I teach and practice Iyengar in Calgary and study with Marlene whenever she is in town. She straps me up too! I have a 32 degree scoliosis and have been blogging about my yoga journey with it, especially as I was just at the Iyengar Institute in Pune. You might find my work in the medical classes with Stephanie Quirk interesting? http://www.everydayatelier.com
hi Kate, thank-you very much for sharing the link – I just inhaled your blog :). Sounds like you had a tremendous yoga experience (I confess I followed your adventures online, living vicariously through Lori’s facebook updates!). Your writing has made me absolutely yearn for RIMYI! I would love to hear more about the work you did with Stephanie.. if it’s not too much trouble, please keep me posted as you write more.
Hi Stephanie, I’ve just finished some days of a very intensive yoga practice and loved to come back to your blog – re-reading your post. We started each session/day with a 10min sirsana and after that all its variations. Although I really like sirsana I’ve never practiced it so intensively. Anyway, whilst in the pose I remembered what you were saying about progress and the “new normal”. Also the picture you posted came to my mind. Being suddenly extremely wobbly and almost insecure in my headstand, going back to the wall helped me out at first. Still, it didn’t feel right. After adjusting and working on the pose it feels completely different now, almost like a new asana! I know, there will be steps back and forth, alternating all the time. But it was really brilliant to suddenly understand this fully and be able to apply it to my practice. I just wanted to tell you that and say thank you for sharing your wisdom!!!! xxx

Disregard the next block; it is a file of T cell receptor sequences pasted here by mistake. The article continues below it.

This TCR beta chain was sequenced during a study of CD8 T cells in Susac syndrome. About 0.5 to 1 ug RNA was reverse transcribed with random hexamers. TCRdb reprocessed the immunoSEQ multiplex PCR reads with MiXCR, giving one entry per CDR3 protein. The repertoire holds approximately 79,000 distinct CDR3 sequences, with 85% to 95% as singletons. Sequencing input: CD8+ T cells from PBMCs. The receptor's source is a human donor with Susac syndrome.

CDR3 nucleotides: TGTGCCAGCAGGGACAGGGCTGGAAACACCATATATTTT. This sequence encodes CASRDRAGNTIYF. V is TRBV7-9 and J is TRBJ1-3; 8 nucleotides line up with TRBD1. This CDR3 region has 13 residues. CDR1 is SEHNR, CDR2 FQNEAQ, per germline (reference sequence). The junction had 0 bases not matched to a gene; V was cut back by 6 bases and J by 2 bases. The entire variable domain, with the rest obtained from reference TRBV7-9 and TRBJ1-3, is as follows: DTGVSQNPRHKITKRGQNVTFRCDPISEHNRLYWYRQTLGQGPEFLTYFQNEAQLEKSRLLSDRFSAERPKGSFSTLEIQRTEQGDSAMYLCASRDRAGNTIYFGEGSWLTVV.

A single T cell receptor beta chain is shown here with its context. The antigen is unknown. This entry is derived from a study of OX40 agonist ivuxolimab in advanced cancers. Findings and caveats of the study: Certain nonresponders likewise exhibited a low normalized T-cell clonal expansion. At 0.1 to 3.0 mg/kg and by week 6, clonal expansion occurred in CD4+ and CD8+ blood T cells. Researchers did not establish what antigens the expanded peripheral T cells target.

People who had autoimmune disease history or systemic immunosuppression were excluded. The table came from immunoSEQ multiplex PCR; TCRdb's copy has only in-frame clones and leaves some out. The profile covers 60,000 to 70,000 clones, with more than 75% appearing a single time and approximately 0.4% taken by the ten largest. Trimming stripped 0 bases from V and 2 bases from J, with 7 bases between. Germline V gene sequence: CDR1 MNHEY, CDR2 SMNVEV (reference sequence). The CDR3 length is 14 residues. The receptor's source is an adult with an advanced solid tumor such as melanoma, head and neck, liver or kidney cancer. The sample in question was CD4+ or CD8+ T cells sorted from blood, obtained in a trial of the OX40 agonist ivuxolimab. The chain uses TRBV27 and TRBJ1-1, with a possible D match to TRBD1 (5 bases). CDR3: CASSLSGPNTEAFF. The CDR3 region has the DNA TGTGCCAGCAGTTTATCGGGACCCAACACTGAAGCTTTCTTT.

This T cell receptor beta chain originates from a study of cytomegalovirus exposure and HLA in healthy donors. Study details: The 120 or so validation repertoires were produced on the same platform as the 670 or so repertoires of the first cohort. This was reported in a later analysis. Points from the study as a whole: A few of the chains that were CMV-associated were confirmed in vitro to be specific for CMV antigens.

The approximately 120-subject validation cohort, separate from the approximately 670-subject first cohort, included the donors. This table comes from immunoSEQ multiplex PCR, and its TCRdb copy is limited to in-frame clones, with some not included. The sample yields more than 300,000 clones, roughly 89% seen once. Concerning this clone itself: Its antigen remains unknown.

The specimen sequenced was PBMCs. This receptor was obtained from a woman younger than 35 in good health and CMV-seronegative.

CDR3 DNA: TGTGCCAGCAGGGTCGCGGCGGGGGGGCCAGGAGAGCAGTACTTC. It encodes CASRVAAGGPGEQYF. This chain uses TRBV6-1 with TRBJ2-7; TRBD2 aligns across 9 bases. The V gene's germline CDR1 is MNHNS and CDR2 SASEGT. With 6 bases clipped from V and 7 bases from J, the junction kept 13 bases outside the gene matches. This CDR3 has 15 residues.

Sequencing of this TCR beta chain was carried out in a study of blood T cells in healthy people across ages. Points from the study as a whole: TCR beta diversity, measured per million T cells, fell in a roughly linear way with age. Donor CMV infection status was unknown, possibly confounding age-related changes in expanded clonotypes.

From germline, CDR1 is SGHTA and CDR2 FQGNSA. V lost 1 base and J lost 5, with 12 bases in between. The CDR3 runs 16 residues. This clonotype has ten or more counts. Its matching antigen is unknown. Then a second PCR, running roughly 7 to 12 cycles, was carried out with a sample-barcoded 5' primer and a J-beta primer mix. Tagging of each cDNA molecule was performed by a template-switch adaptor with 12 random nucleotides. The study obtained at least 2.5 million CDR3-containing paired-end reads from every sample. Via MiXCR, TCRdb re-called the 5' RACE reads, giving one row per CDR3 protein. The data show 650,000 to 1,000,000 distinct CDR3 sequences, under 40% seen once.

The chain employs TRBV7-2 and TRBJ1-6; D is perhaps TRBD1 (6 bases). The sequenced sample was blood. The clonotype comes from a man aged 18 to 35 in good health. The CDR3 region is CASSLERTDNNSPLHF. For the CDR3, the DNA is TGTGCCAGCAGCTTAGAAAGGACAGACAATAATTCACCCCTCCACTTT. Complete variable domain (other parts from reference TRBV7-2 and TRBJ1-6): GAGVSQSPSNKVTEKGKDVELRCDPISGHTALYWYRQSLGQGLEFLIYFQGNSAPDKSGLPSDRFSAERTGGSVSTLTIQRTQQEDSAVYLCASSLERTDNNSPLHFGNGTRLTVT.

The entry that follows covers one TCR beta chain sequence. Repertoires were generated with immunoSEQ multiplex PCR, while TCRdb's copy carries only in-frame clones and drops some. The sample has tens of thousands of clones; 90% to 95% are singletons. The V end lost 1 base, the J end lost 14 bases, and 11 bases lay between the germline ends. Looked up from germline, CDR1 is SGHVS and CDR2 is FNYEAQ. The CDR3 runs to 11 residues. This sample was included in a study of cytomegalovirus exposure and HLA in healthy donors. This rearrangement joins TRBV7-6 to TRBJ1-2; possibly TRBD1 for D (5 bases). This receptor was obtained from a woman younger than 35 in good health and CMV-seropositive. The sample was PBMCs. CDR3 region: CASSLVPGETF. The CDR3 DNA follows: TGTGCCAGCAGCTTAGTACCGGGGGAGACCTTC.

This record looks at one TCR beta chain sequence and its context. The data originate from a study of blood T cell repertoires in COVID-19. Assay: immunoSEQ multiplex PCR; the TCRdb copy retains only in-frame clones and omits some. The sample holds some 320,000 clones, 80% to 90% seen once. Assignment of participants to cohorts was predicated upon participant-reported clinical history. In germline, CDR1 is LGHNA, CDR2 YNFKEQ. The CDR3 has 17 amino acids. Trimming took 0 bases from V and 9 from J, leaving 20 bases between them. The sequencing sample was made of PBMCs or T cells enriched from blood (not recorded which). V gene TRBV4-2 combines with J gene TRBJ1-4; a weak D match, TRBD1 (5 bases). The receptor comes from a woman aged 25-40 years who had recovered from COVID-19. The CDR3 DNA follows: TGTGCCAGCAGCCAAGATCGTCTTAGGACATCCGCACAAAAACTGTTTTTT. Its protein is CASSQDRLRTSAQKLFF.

I can feel your excitement and passion through your words…I love it!!! I’m delighted to know the post resonated for you but please know that none of this is ‘my’ wisdom. All I know comes from the great teachers in my life. My teachers and my practice. And it’s my teachers that have taught me how to learn from my practice. It’s funny, I was talking with some colleagues just yesterday and we had all had the experience of ‘discovering’ something in our practice and then at some point being in a class where the teacher either teaches ‘your’ discovery OR of realizing that we’ve actually been taught that so-called discovery a hundred times before but just didn’t get it, haha. In a class, so much is conveyed and I think (at least for me) my body and mind can only absorb so much. This is why an instruction I’ve been hearing for 5 years can all of a sudden click and be meaningful for me in an entirely new way. Ahhh, the depth of Yoga 🙂